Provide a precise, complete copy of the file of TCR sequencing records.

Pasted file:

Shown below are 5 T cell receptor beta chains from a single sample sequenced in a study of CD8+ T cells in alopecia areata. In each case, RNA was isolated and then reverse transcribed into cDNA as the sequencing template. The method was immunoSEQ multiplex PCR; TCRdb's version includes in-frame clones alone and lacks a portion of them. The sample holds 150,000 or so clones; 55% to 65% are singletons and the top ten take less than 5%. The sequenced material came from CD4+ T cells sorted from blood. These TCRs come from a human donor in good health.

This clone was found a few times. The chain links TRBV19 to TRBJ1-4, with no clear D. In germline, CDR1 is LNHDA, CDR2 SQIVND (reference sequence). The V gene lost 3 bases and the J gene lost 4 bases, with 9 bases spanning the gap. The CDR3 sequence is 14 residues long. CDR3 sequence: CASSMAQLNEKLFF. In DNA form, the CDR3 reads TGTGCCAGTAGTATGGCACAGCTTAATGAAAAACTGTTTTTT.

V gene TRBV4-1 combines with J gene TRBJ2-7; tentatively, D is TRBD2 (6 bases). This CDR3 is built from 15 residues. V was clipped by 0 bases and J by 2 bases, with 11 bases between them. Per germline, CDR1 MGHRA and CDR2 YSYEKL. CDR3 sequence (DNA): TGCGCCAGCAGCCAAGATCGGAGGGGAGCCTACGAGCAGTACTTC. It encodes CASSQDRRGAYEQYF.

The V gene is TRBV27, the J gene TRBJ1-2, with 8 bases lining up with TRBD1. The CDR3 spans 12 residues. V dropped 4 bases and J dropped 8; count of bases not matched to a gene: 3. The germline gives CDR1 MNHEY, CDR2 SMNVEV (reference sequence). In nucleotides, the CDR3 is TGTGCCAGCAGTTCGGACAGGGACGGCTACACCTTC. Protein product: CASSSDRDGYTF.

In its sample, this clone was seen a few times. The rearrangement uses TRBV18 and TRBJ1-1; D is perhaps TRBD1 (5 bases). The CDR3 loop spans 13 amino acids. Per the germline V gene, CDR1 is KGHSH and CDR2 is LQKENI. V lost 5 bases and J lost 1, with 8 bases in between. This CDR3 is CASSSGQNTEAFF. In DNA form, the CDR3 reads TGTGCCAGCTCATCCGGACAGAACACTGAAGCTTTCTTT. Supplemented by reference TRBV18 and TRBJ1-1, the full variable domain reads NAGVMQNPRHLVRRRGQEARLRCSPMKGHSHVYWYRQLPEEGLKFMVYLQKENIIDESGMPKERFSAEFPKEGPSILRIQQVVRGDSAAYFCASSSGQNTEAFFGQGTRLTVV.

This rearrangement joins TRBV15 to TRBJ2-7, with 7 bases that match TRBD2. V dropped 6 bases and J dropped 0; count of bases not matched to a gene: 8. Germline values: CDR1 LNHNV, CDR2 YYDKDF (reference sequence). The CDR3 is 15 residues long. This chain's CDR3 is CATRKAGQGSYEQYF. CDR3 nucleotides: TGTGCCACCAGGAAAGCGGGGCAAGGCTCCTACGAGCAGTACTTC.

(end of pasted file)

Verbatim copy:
Shown below are 5 T cell receptor beta chains from a single sample sequenced in a study of CD8+ T cells in alopecia areata. In each case, RNA was isolated and then reverse transcribed into cDNA as the sequencing template. The method was immunoSEQ multiplex PCR; TCRdb's version includes in-frame clones alone and lacks a portion of them. The sample holds 150,000 or so clones; 55% to 65% are singletons and the top ten take less than 5%. The sequenced material came from CD4+ T cells sorted from blood. These TCRs come from a human donor in good health.

This clone was found a few times. The chain links TRBV19 to TRBJ1-4, with no clear D. In germline, CDR1 is LNHDA, CDR2 SQIVND (reference sequence). The V gene lost 3 bases and the J gene lost 4 bases, with 9 bases spanning the gap. The CDR3 sequence is 14 residues long. CDR3 sequence: CASSMAQLNEKLFF. In DNA form, the CDR3 reads TGTGCCAGTAGTATGGCACAGCTTAATGAAAAACTGTTTTTT.

V gene TRBV4-1 combines with J gene TRBJ2-7; tentatively, D is TRBD2 (6 bases). This CDR3 is built from 15 residues. V was clipped by 0 bases and J by 2 bases, with 11 bases between them. Per germline, CDR1 MGHRA and CDR2 YSYEKL. CDR3 sequence (DNA): TGCGCCAGCAGCCAAGATCGGAGGGGAGCCTACGAGCAGTACTTC. It encodes CASSQDRRGAYEQYF.

The V gene is TRBV27, the J gene TRBJ1-2, with 8 bases lining up with TRBD1. The CDR3 spans 12 residues. V dropped 4 bases and J dropped 8; count of bases not matched to a gene: 3. The germline gives CDR1 MNHEY, CDR2 SMNVEV (reference sequence). In nucleotides, the CDR3 is TGTGCCAGCAGTTCGGACAGGGACGGCTACACCTTC. Protein product: CASSSDRDGYTF.

In its sample, this clone was seen a few times. The rearrangement uses TRBV18 and TRBJ1-1; D is perhaps TRBD1 (5 bases). The CDR3 loop spans 13 amino acids. Per the germline V gene, CDR1 is KGHSH and CDR2 is LQKENI. V lost 5 bases and J lost 1, with 8 bases in between. This CDR3 is CASSSGQNTEAFF. In DNA form, the CDR3 reads TGTGCCAGCTCATCCGGACAGAACACTGAAGCTTTCTTT. Supplemented by reference TRBV18 and TRBJ1-1, the full variable domain reads NAGVMQNPRHLVRRRGQEARLRCSPMKGHSHVYWYRQLPEEGLKFMVYLQKENIIDESGMPKERFSAEFPKEGPSILRIQQVVRGDSAAYFCASSSGQNTEAFFGQGTRLTVV.

This rearrangement joins TRBV15 to TRBJ2-7, with 7 bases that match TRBD2. V dropped 6 bases and J dropped 0; count of bases not matched to a gene: 8. Germline values: CDR1 LNHNV, CDR2 YYDKDF (reference sequence). The CDR3 is 15 residues long. This chain's CDR3 is CATRKAGQGSYEQYF. CDR3 nucleotides: TGTGCCACCAGGAAAGCGGGGCAAGGCTCCTACGAGCAGTACTTC.